Those who have read The Work-Standard (2nd Ed.) and The Third Place (1st Ed.) will recall my discussions of the birthrate, which I referred to as a simple ratio between “cradles and coffins.” There is an entirely different way of interpreting a nation’s birthrate beyond the more mundane methodologies employed by demographers. In both Treatises, I discussed how the national birthrate can serve as a barometer of what a nation values most and its relation to Technology.
To begin, recall earlier when I had once stated how the Liberal Capitalist conception of Technology is fixated on “the greatest Quantity of Kapital for the least Quantity of Schuld.” When designed with a Neoliberal design philosophy in mind, Technology eliminates Arbeit in order to create more Kapital. As the higher Quality Arbeit disappears, the ones that remain are of inferior Quality. Under the Work-Standard, this can lead to increased Attrition, which in turn yields Currency Depreciation for any nation’s Sociable Currency.
It can be argued that the birthrate tends to fall in response to the adoption of more Liberal Capitalist Technologies. With the Work-World losing more Intents of creating Arbeit due to growing Incentives for accumulating Kapital, birthrates will drop as an Unintended Consequence which the Liberal Capitalists are apparently incapable of anticipating. I discussed this phenomenon in greater detail in both Treatises in reference to Financialization, Deindustrialization, and the rise of a Knowledge Economy that brought excessive overemphasis on the tertiary educational system. If they could not anticipate that Unintended Consequence in the West throughout the late 20th century, why should we expect them to figure out it now in the early 21st century?
This phenomenon, in spite of increased life expectancies, must yield some form of population decline at some point. As more newer technologies value Kapital over Arbeit, there will be fewer Professions and Domains in the Work-World where one could still create Arbeit. That in turn yields a drastic change in how any Totality perceives the concept of wealth creation. In this context, a lower birthrate should be indicative of a nation convinced that Kapital is the main source of wealth creation and that its Totality poses a Marginal Cost conducive to Diminishing Returns. Proper applications to the Work-Standard by contrast will yield a stable birthrate, and I have outlined a number of possibilities in both Treatises for what that might entail.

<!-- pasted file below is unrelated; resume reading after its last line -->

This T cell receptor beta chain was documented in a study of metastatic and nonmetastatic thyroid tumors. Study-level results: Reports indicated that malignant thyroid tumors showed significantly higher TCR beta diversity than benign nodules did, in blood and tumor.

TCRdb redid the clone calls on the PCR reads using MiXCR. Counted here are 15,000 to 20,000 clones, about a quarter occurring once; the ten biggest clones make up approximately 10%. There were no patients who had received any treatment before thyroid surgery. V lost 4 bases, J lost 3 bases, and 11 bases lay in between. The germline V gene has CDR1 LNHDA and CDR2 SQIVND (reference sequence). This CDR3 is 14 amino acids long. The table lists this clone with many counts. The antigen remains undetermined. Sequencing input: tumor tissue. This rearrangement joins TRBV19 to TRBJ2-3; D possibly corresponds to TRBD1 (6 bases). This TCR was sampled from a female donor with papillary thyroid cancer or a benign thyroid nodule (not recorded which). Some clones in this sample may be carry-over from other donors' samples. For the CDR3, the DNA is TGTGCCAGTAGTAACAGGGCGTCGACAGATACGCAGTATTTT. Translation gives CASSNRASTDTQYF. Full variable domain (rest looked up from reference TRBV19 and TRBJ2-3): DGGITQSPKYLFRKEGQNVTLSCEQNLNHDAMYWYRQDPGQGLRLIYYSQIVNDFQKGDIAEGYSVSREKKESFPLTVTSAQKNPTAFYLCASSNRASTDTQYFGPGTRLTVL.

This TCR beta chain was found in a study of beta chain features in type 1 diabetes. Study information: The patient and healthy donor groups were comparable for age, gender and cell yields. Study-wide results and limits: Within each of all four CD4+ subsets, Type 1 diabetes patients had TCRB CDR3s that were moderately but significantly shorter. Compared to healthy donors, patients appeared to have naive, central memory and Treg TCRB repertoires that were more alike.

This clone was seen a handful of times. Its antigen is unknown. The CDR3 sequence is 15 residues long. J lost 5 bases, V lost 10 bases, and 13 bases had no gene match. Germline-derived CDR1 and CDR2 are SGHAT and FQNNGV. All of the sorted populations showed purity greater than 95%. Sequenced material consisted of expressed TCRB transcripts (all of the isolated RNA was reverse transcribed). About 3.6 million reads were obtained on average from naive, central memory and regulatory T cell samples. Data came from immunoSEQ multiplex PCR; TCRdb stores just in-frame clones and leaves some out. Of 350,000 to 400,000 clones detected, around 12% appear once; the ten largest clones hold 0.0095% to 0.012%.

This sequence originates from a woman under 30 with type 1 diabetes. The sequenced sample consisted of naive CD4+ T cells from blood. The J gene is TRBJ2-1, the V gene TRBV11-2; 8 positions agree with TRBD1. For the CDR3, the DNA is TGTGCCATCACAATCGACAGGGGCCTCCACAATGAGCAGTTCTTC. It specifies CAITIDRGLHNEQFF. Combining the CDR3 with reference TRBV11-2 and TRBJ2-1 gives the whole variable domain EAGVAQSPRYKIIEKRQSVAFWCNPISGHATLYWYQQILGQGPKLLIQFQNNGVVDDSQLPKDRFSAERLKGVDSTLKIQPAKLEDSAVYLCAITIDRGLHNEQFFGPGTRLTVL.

But there is a genuine problem with trying to treat one’s Totality as a Marginal Cost in itself. The obvious implication is that “more coffins and fewer cradles” will yield a future situation where the Totality has fewer young people who can create Kapital (or, for our purposes, Arbeit). After all, Liberal Capitalist Technology has not yet been able to automate the Services Sector as easily they had achieved in the Natural Sector (q.v. mechanized agriculture) or the Manufacturing Sector (q.v. automated machinery). Even if they do succeed at creating robots or holograms capable of running the Services Sector, all there is left is the Information Sector and the Government Sector. Let us also not forget that the Liberal Capitalists will never succeed in creating new wealth on the digital realm nor are they content with creating unnecessary bureaucracies for their Parliaments.
Is it any wonder why this Author, even now, remains behooved by the surge in Nativist and Chauvinistic sentiments on the Political Right? Or why does the Political Left seem unable or unwilling to conceive of Technology as being designed with ideologies in mind? That Technology itself can be designed in a manner that one could convince others to adopt one’s own ideology just by applying it within their everyday lives?
Once we begin to entertain those implications, it is only natural to expect certain Nationals among the Totality to start viewing foreigners with intense suspicion and contempt. The effect become more aggravated if they perceive such Foreigners are being motivated by the pursuit of Kapital. The Foreigners are not there to contribute to their National Consciousness if they are more interested in looking for a place to retire or send Kapital back to their homeland. The Political Right can only express its resentments toward Liberal Capitalist Technology in those terms. As for the Political Left, the entire working class should not be concentrated in the Information Sector and the Government Sector, leaving the rest of the national economy to be done by Automation.
A major trend that I am beginning to notice with Liberal Capitalist Technology in recent decades, and more so in the 21st century, is an unconscious attempt at creating a new form of Usury. The old Usury, the one that Pan-Germanic Socialism resented a century ago, is intended to further interests of Kapital by depriving people of Geld and giving them Schuld vis-à-vis Liberal Capitalist Finance. This new Usury, on the other hand, is merely a reapplication that involves depriving people of Arbeit and giving them Kapital vis-à-vis Liberal Capitalist Financial Technology. It emerges in the form of Universal Basic Income (UBI), which is in itself was in many respects derived from Milton Friedman’s Negative Income Tax, and in the constant fixation on automating all economic life.
Sometimes, the more something changes, the more it remains the same. Technology may alter the outward appearances of how something is done, but the essence, its design philosophy, is decisive. It remains to be seen if the Political Left and the Political Right will be able to express their ideas through technological means. When that does happen, I am convinced that another way of life will emerge in due time. It is not a matter of ‘if’ or ‘when’; it is more so a matter of ‘how’ and ‘why.’